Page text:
B.C. native George Bowering, Canada’s first Parliamentary Poet Laureate, notes that he has published 40 books since the inauguration of the B.C. Book Prizes 28 years ago – and has yet to win. But the attention he most misses is different. Books he published as a young man would routinely garner dozens of reviews, according to Bowering. “Now that I am older and a better poet, my books will be lucky to get more than one or two reviews in the papers,” he laments. “How did I know that 1970 was the golden age for books in Canada?”
Absent reviews, publishers need to look to somewhere for validation, and awards are it, now.
Nor do prizes properly honour writers, according to Baird. “For a lot of writers, it’s total agony,” she says. “If your book doesn’t make the short list, you might as well fold up shop and forget about it.” The message is reinforced by publishers who rely heavily on past and hoped-for prizes to shape their lists, according to Baird, often including bonuses for nominations and wins in writers’ contracts and discounting future advances extended to “failures.”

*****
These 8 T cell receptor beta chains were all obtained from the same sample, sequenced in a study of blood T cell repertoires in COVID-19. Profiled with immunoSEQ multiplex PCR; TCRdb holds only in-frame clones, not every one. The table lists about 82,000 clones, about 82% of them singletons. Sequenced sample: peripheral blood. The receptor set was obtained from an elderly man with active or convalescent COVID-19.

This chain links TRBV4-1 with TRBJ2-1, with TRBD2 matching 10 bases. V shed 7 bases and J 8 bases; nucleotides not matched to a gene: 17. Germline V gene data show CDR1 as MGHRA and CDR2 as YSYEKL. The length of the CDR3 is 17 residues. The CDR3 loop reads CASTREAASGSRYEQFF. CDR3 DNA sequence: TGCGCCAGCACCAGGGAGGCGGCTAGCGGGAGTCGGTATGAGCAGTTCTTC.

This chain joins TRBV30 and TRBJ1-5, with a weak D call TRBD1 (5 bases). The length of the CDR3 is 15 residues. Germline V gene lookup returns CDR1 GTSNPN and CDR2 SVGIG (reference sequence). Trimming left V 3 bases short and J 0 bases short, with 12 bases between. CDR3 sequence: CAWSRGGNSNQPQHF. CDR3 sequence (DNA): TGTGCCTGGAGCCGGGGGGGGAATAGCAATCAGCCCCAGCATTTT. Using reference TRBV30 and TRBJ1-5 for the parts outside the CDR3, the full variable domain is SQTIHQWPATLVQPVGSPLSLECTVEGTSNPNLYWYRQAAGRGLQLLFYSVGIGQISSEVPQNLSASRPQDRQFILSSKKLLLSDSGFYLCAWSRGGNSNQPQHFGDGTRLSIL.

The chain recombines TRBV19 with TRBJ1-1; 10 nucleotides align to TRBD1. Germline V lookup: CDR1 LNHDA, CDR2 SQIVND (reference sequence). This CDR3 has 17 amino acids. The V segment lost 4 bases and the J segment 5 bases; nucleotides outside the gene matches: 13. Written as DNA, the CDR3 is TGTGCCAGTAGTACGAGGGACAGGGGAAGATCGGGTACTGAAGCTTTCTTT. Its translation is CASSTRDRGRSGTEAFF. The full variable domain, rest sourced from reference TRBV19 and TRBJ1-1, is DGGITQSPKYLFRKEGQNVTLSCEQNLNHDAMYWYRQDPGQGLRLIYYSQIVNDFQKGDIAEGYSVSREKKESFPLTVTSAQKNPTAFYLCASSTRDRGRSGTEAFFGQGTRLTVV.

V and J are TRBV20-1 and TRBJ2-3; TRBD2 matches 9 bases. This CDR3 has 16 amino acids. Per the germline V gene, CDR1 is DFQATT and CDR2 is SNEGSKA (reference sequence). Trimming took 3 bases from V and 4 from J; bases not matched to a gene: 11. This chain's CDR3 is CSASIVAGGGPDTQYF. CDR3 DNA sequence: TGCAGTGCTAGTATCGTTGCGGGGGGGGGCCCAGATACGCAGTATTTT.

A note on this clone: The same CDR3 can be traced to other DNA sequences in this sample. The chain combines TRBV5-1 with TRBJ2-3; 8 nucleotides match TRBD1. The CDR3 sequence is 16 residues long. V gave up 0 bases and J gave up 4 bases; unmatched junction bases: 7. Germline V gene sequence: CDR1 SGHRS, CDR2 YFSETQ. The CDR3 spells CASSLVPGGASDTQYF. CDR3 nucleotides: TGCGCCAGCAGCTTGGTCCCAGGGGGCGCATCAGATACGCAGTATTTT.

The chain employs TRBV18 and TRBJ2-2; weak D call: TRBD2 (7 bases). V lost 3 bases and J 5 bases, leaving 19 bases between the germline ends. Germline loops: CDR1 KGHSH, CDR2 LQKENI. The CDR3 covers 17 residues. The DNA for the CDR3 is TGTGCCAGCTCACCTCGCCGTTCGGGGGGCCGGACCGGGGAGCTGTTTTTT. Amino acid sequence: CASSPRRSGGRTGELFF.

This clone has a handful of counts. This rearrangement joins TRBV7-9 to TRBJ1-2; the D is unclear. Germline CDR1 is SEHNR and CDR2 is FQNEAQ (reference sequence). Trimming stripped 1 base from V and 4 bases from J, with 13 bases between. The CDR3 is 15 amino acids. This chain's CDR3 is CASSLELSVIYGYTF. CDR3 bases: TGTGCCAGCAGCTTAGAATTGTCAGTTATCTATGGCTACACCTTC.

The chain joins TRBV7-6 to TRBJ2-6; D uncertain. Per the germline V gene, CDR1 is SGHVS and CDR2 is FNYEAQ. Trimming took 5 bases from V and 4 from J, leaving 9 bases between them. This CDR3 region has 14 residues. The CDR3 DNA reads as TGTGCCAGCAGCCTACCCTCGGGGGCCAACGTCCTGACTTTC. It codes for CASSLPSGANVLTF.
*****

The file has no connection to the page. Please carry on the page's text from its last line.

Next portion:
So that's where it's at? If you don't get the blue ribbon, Mommy and Daddy don't love you no more?